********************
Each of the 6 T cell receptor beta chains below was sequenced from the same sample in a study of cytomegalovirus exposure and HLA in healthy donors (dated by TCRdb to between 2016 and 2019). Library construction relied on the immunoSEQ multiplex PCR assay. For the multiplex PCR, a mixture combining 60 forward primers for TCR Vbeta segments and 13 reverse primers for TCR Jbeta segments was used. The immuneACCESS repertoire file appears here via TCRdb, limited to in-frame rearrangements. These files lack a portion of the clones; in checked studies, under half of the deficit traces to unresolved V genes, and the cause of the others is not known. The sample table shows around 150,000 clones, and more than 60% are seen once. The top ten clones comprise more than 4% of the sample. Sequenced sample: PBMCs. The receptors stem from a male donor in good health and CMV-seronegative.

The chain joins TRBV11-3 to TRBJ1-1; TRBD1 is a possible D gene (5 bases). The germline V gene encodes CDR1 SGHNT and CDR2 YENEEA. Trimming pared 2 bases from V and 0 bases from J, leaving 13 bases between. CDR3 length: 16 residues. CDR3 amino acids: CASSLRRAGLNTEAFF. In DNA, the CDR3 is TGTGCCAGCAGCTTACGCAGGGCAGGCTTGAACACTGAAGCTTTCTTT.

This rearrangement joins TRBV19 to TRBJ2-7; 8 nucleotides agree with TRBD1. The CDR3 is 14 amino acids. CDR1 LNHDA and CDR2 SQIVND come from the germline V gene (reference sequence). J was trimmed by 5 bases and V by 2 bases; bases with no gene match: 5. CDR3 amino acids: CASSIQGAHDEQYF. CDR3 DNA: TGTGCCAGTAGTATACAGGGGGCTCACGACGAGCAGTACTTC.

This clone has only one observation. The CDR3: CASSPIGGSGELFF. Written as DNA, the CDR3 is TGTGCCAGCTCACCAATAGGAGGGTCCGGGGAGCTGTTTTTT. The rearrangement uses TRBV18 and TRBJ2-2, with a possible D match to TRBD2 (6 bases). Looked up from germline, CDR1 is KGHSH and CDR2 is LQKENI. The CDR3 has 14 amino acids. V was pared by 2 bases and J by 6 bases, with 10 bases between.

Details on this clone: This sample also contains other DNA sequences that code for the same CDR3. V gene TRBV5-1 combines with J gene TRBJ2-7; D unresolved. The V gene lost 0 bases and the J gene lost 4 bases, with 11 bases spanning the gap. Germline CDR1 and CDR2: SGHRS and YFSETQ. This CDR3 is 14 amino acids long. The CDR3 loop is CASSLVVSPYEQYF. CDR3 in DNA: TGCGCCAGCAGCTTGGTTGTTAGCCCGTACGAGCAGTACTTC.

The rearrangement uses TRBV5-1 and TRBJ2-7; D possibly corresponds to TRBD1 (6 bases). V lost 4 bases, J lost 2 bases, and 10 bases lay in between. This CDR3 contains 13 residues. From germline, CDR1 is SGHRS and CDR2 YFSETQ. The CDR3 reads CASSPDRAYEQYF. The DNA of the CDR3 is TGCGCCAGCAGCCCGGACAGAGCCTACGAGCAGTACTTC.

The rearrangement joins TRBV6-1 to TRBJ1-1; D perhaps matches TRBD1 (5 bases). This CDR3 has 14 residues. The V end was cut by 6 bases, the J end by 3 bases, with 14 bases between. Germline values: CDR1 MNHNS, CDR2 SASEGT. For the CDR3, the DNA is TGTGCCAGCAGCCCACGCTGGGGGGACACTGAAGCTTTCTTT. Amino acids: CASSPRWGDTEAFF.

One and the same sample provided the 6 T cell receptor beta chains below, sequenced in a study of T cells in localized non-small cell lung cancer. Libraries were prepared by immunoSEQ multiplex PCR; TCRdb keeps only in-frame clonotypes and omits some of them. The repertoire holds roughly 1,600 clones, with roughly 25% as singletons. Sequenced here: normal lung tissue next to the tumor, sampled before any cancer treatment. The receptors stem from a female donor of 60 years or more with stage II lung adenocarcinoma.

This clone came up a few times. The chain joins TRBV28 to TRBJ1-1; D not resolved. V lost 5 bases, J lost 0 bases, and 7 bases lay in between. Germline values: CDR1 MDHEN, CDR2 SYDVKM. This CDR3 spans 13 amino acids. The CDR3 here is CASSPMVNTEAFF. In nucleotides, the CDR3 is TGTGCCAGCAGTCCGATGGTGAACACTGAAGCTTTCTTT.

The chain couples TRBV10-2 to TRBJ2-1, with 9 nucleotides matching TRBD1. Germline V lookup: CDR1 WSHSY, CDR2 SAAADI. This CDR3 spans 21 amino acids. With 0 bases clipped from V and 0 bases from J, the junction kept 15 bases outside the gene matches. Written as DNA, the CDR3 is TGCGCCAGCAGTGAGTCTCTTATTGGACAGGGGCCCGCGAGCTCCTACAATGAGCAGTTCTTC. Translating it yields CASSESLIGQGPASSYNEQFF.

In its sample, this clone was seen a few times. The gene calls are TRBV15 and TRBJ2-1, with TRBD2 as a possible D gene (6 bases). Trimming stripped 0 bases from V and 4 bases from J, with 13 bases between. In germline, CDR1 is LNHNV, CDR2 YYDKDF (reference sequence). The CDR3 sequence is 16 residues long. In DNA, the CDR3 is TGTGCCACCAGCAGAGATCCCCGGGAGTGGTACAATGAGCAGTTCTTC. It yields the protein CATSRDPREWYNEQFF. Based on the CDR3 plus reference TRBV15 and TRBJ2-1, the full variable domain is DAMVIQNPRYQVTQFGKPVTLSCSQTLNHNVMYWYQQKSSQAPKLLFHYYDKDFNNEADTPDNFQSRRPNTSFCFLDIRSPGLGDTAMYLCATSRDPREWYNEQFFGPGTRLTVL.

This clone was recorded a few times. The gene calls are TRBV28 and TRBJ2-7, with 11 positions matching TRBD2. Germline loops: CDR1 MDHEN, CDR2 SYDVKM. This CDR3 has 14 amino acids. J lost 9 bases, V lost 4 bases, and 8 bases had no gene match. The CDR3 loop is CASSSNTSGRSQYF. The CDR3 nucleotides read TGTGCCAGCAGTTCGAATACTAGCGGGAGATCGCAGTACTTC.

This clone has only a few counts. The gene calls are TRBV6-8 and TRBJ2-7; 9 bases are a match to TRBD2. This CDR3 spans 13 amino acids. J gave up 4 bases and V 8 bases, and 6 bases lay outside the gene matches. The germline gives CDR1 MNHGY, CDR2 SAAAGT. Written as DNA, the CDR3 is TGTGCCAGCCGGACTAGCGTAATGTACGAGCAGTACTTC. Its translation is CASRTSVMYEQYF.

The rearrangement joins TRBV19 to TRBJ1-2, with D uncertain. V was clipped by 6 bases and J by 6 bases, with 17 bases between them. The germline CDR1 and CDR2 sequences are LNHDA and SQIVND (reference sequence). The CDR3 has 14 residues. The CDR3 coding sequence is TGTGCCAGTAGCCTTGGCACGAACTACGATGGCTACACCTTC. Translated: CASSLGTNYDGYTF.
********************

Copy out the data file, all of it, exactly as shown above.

Each of the 6 T cell receptor beta chains below was sequenced from the same sample in a study of cytomegalovirus exposure and HLA in healthy donors (dated by TCRdb to between 2016 and 2019). Library construction relied on the immunoSEQ multiplex PCR assay. For the multiplex PCR, a mixture combining 60 forward primers for TCR Vbeta segments and 13 reverse primers for TCR Jbeta segments was used. The immuneACCESS repertoire file appears here via TCRdb, limited to in-frame rearrangements. These files lack a portion of the clones; in checked studies, under half of the deficit traces to unresolved V genes, and the cause of the others is not known. The sample table shows around 150,000 clones, and more than 60% are seen once. The top ten clones comprise more than 4% of the sample. Sequenced sample: PBMCs. The receptors stem from a male donor in good health and CMV-seronegative.

The chain joins TRBV11-3 to TRBJ1-1; TRBD1 is a possible D gene (5 bases). The germline V gene encodes CDR1 SGHNT and CDR2 YENEEA. Trimming pared 2 bases from V and 0 bases from J, leaving 13 bases between. CDR3 length: 16 residues. CDR3 amino acids: CASSLRRAGLNTEAFF. In DNA, the CDR3 is TGTGCCAGCAGCTTACGCAGGGCAGGCTTGAACACTGAAGCTTTCTTT.

This rearrangement joins TRBV19 to TRBJ2-7; 8 nucleotides agree with TRBD1. The CDR3 is 14 amino acids. CDR1 LNHDA and CDR2 SQIVND come from the germline V gene (reference sequence). J was trimmed by 5 bases and V by 2 bases; bases with no gene match: 5. CDR3 amino acids: CASSIQGAHDEQYF. CDR3 DNA: TGTGCCAGTAGTATACAGGGGGCTCACGACGAGCAGTACTTC.

This clone has only one observation. The CDR3: CASSPIGGSGELFF. Written as DNA, the CDR3 is TGTGCCAGCTCACCAATAGGAGGGTCCGGGGAGCTGTTTTTT. The rearrangement uses TRBV18 and TRBJ2-2, with a possible D match to TRBD2 (6 bases). Looked up from germline, CDR1 is KGHSH and CDR2 is LQKENI. The CDR3 has 14 amino acids. V was pared by 2 bases and J by 6 bases, with 10 bases between.

Details on this clone: This sample also contains other DNA sequences that code for the same CDR3. V gene TRBV5-1 combines with J gene TRBJ2-7; D unresolved. The V gene lost 0 bases and the J gene lost 4 bases, with 11 bases spanning the gap. Germline CDR1 and CDR2: SGHRS and YFSETQ. This CDR3 is 14 amino acids long. The CDR3 loop is CASSLVVSPYEQYF. CDR3 in DNA: TGCGCCAGCAGCTTGGTTGTTAGCCCGTACGAGCAGTACTTC.

The rearrangement uses TRBV5-1 and TRBJ2-7; D possibly corresponds to TRBD1 (6 bases). V lost 4 bases, J lost 2 bases, and 10 bases lay in between. This CDR3 contains 13 residues. From germline, CDR1 is SGHRS and CDR2 YFSETQ. The CDR3 reads CASSPDRAYEQYF. The DNA of the CDR3 is TGCGCCAGCAGCCCGGACAGAGCCTACGAGCAGTACTTC.

The rearrangement joins TRBV6-1 to TRBJ1-1; D perhaps matches TRBD1 (5 bases). This CDR3 has 14 residues. The V end was cut by 6 bases, the J end by 3 bases, with 14 bases between. Germline values: CDR1 MNHNS, CDR2 SASEGT. For the CDR3, the DNA is TGTGCCAGCAGCCCACGCTGGGGGGACACTGAAGCTTTCTTT. Amino acids: CASSPRWGDTEAFF.

One and the same sample provided the 6 T cell receptor beta chains below, sequenced in a study of T cells in localized non-small cell lung cancer. Libraries were prepared by immunoSEQ multiplex PCR; TCRdb keeps only in-frame clonotypes and omits some of them. The repertoire holds roughly 1,600 clones, with roughly 25% as singletons. Sequenced here: normal lung tissue next to the tumor, sampled before any cancer treatment. The receptors stem from a female donor of 60 years or more with stage II lung adenocarcinoma.

This clone came up a few times. The chain joins TRBV28 to TRBJ1-1; D not resolved. V lost 5 bases, J lost 0 bases, and 7 bases lay in between. Germline values: CDR1 MDHEN, CDR2 SYDVKM. This CDR3 spans 13 amino acids. The CDR3 here is CASSPMVNTEAFF. In nucleotides, the CDR3 is TGTGCCAGCAGTCCGATGGTGAACACTGAAGCTTTCTTT.

The chain couples TRBV10-2 to TRBJ2-1, with 9 nucleotides matching TRBD1. Germline V lookup: CDR1 WSHSY, CDR2 SAAADI. This CDR3 spans 21 amino acids. With 0 bases clipped from V and 0 bases from J, the junction kept 15 bases outside the gene matches. Written as DNA, the CDR3 is TGCGCCAGCAGTGAGTCTCTTATTGGACAGGGGCCCGCGAGCTCCTACAATGAGCAGTTCTTC. Translating it yields CASSESLIGQGPASSYNEQFF.

In its sample, this clone was seen a few times. The gene calls are TRBV15 and TRBJ2-1, with TRBD2 as a possible D gene (6 bases). Trimming stripped 0 bases from V and 4 bases from J, with 13 bases between. In germline, CDR1 is LNHNV, CDR2 YYDKDF (reference sequence). The CDR3 sequence is 16 residues long. In DNA, the CDR3 is TGTGCCACCAGCAGAGATCCCCGGGAGTGGTACAATGAGCAGTTCTTC. It yields the protein CATSRDPREWYNEQFF. Based on the CDR3 plus reference TRBV15 and TRBJ2-1, the full variable domain is DAMVIQNPRYQVTQFGKPVTLSCSQTLNHNVMYWYQQKSSQAPKLLFHYYDKDFNNEADTPDNFQSRRPNTSFCFLDIRSPGLGDTAMYLCATSRDPREWYNEQFFGPGTRLTVL.

This clone was recorded a few times. The gene calls are TRBV28 and TRBJ2-7, with 11 positions matching TRBD2. Germline loops: CDR1 MDHEN, CDR2 SYDVKM. This CDR3 has 14 amino acids. J lost 9 bases, V lost 4 bases, and 8 bases had no gene match. The CDR3 loop is CASSSNTSGRSQYF. The CDR3 nucleotides read TGTGCCAGCAGTTCGAATACTAGCGGGAGATCGCAGTACTTC.

This clone has only a few counts. The gene calls are TRBV6-8 and TRBJ2-7; 9 bases are a match to TRBD2. This CDR3 spans 13 amino acids. J gave up 4 bases and V 8 bases, and 6 bases lay outside the gene matches. The germline gives CDR1 MNHGY, CDR2 SAAAGT. Written as DNA, the CDR3 is TGTGCCAGCCGGACTAGCGTAATGTACGAGCAGTACTTC. Its translation is CASRTSVMYEQYF.

The rearrangement joins TRBV19 to TRBJ1-2, with D uncertain. V was clipped by 6 bases and J by 6 bases, with 17 bases between them. The germline CDR1 and CDR2 sequences are LNHDA and SQIVND (reference sequence). The CDR3 has 14 residues. The CDR3 coding sequence is TGTGCCAGTAGCCTTGGCACGAACTACGATGGCTACACCTTC. Translated: CASSLGTNYDGYTF.